0:03:00:>>: I know that the whole purpose of your project is to increase the visibility of Muslims living in Latin America. What have you guys been doing for the last year?
0:03:08:>>: Well I - we are just finishing producing about a 21-minute video, a documentary that we filmed in Brazil and we filmed in Buenos Aires. And it included several locations, Sao Paulo, Curitiba, Foz do Iguacu, also, Cida de leste, In pera wine, and Buenos Heights. I'm going to say. We went and filmed communities and their gathering and their practices and their histories. And so that to show the diversity of Islamic - of Muslim communities in Latin America. And because we couldn't accomplish all Latin America, this is another question that we'll have to think about, Latin America is such a diverse place in itself. What we tried to do is take two of the most representative places but obviously, trying to open questions for debate and hopefully, for future research.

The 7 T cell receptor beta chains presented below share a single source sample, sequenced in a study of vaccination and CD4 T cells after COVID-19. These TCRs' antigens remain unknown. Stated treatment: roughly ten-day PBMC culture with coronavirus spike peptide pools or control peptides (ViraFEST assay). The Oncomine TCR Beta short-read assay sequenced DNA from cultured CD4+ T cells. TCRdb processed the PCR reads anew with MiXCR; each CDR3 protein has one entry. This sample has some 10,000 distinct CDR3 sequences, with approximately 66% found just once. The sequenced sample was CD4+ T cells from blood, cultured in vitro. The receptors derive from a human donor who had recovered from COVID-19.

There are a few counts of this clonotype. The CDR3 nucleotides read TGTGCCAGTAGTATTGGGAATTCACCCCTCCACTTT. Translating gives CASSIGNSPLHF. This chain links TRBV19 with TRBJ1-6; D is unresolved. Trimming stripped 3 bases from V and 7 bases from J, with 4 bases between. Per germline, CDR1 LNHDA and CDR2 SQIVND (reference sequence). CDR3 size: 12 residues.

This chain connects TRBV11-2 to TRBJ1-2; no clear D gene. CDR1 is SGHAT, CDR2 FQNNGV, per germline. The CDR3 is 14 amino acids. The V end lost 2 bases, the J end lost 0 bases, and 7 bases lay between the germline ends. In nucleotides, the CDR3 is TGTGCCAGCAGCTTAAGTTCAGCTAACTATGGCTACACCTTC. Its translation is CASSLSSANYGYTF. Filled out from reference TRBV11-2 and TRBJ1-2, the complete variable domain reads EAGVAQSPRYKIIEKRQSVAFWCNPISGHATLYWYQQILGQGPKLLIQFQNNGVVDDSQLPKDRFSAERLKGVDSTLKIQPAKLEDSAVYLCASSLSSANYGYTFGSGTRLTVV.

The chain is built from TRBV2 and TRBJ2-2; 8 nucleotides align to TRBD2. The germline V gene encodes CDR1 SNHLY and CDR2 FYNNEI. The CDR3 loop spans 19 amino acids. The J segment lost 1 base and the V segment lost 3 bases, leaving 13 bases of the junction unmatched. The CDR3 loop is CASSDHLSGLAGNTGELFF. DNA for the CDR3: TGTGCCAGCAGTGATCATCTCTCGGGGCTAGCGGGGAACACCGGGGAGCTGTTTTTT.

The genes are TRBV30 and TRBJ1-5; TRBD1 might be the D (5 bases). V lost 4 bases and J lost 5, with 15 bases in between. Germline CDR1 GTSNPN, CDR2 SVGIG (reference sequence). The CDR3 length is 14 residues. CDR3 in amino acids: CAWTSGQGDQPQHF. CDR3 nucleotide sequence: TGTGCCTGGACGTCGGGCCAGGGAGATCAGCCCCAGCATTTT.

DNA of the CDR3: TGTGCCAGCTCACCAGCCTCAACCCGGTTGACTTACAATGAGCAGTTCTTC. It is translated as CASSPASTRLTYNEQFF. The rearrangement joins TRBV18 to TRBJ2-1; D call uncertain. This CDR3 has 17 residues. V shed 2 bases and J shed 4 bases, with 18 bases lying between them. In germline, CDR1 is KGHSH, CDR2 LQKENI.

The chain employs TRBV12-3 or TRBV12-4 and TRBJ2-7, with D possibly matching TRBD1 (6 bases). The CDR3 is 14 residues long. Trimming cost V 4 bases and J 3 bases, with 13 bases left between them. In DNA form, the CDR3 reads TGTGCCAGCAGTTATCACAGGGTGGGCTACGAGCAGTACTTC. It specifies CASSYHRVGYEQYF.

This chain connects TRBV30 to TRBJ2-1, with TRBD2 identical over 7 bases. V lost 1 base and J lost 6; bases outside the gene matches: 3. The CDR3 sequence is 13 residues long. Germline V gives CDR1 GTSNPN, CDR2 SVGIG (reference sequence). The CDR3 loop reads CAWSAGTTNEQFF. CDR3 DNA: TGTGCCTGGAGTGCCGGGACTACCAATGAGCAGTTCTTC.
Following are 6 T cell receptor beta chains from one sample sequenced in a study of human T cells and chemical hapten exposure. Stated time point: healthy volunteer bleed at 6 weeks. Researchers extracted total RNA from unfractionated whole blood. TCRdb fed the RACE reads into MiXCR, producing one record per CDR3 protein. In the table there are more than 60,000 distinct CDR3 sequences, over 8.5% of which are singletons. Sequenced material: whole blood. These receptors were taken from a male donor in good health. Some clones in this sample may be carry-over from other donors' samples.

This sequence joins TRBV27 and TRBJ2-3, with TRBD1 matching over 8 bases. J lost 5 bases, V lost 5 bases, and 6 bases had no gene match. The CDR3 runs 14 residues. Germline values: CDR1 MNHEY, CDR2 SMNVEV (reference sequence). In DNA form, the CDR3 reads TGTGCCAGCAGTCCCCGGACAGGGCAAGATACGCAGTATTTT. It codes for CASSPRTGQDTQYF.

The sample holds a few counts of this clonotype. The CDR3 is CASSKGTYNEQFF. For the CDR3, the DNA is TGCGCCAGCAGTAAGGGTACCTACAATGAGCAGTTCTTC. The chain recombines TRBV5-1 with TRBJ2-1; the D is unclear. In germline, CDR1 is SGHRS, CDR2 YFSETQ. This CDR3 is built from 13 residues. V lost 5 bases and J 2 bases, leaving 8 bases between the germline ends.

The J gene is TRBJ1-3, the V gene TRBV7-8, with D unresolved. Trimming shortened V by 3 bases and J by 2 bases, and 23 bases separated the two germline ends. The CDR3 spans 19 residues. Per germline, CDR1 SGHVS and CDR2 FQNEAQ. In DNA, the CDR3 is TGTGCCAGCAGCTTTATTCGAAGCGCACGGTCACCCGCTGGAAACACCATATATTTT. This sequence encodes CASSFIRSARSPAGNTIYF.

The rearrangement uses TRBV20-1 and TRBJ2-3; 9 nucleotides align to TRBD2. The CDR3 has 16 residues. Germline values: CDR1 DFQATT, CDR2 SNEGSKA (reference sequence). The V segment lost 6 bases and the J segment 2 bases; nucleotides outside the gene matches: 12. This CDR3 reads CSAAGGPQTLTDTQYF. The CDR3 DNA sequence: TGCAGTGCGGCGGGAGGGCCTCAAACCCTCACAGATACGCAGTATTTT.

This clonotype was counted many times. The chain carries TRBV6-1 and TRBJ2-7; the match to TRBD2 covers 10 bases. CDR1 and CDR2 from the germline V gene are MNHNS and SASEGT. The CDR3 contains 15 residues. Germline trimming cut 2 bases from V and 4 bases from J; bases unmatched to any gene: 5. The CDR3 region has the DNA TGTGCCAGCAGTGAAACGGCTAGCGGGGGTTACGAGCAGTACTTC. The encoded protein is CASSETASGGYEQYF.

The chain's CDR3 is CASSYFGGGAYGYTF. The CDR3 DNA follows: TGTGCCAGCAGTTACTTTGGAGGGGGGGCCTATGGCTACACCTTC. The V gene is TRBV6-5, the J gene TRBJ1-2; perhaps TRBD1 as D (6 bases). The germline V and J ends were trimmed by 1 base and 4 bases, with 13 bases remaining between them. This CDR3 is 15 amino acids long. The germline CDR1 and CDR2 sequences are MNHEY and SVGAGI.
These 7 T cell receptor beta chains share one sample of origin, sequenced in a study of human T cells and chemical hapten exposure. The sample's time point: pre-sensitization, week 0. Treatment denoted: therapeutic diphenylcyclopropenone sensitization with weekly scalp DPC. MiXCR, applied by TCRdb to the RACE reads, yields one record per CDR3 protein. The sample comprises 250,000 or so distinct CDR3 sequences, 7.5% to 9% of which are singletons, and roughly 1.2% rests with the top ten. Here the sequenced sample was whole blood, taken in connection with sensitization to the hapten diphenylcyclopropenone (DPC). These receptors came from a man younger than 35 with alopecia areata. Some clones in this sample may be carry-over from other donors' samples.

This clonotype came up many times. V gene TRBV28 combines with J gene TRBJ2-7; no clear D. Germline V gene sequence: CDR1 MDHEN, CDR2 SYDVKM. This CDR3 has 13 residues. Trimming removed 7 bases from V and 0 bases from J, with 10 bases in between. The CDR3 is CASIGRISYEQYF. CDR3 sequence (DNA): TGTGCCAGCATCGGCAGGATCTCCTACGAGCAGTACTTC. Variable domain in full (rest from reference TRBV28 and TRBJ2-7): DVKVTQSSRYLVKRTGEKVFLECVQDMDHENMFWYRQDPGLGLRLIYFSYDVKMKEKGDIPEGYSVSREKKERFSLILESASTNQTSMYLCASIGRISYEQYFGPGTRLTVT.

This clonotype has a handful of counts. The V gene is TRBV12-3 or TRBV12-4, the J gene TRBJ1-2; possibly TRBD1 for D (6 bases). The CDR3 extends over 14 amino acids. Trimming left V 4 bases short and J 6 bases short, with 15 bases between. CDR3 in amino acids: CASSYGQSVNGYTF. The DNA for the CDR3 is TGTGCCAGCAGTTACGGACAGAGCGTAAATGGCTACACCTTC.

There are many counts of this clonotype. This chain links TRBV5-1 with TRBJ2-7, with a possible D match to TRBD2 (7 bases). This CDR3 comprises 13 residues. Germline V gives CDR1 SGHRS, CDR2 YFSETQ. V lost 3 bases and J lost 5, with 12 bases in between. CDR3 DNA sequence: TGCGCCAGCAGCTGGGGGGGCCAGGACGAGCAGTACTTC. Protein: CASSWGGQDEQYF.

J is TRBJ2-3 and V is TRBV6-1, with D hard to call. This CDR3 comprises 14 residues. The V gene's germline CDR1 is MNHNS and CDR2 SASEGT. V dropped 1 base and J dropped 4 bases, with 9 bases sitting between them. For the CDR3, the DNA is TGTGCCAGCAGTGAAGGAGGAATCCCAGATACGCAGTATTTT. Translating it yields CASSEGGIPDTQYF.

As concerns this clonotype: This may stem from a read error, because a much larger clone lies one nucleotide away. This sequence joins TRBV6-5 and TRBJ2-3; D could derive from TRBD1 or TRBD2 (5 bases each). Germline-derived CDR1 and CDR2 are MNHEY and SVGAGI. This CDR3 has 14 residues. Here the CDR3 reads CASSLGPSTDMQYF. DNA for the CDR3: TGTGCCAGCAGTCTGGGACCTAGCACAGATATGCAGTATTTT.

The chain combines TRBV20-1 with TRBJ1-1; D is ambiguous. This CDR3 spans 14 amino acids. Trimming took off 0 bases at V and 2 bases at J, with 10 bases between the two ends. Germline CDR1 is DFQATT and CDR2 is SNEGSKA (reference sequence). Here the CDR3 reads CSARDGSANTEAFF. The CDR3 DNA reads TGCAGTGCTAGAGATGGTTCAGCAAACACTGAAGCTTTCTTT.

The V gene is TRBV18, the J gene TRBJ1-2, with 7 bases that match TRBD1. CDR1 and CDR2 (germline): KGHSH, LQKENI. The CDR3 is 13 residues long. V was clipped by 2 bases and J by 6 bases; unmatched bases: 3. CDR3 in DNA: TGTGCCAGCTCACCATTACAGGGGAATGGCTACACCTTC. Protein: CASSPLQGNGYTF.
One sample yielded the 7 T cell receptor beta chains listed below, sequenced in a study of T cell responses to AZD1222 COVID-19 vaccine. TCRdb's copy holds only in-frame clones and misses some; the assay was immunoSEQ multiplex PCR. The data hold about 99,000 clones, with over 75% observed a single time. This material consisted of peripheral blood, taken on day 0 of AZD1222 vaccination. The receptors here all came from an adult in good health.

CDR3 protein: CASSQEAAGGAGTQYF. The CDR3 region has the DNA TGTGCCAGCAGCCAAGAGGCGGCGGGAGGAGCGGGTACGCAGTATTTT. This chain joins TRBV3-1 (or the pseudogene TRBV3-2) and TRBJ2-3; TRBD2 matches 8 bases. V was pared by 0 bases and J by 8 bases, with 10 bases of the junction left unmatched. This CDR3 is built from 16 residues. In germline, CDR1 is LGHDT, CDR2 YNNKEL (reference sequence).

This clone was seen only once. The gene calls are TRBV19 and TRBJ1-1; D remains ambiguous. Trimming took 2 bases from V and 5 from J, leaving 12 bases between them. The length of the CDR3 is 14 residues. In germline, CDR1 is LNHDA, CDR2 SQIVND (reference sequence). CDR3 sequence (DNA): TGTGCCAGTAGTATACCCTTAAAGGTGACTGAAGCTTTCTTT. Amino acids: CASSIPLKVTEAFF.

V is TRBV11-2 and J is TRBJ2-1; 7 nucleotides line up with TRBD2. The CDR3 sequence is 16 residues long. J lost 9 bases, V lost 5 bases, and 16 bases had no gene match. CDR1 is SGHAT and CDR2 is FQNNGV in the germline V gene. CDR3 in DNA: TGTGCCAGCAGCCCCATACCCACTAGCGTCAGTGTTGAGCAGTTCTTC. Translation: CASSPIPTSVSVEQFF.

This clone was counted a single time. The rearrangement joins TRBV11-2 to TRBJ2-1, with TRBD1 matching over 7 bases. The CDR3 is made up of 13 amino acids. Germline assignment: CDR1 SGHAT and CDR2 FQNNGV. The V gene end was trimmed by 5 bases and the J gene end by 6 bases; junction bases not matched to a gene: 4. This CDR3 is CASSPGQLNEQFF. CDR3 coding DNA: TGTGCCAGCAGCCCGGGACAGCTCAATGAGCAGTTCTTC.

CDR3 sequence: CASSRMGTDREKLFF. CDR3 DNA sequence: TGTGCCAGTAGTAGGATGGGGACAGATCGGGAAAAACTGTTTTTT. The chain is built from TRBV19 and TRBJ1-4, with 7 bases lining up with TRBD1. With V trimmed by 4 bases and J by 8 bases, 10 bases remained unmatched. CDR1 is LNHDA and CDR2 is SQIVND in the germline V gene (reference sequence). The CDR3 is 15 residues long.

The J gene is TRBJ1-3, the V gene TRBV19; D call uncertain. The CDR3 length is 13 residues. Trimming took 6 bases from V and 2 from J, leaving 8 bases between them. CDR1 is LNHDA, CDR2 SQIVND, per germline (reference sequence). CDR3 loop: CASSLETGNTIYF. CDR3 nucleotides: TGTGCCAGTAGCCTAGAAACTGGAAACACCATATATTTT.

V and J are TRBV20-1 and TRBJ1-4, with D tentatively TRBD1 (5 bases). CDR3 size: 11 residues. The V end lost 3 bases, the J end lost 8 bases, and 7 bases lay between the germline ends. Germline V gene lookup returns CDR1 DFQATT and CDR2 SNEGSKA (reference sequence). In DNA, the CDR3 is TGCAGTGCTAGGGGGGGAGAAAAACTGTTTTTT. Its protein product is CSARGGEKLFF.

0:04:05:>>ROSEMARY PENNINGTON: Often, in discussions of Muslim populations in the west specifically, there is this kind of tension over whether or not Muslims should integrate into the larger societies they find themselves in. I wonder what the situation is like there in Latin America. Is there this tension between assimilation and integration and sort of retaining their own sense of a Muslim identity?
0:04:30:>>MARIA LA GROWNIO: The Muslim populations that you have in Latin America are mainly and this is particularly the case of South America, are mainly the case of both, migration but also conversion. So these are two different questions, right? I guess you also have that phenomenon in Europe. And when it comes to integration, for instance, what we have noticed is that historically speaking, Muslim migrants have integrated very well into Latin America. The question, for instance, different from the United States is the approach of race, right? Whiteness is defined differently in South America as it has been defined in the United States. So, and there has been a fairly thriving, economically thriving community. So the integration has happened fairly easily and smoothly I would say.
0:05:20:>>ROSEMARY PENNINGTON: When I was poking around on your website, I came across this idea of creolization of Islam. Could you explain what that is?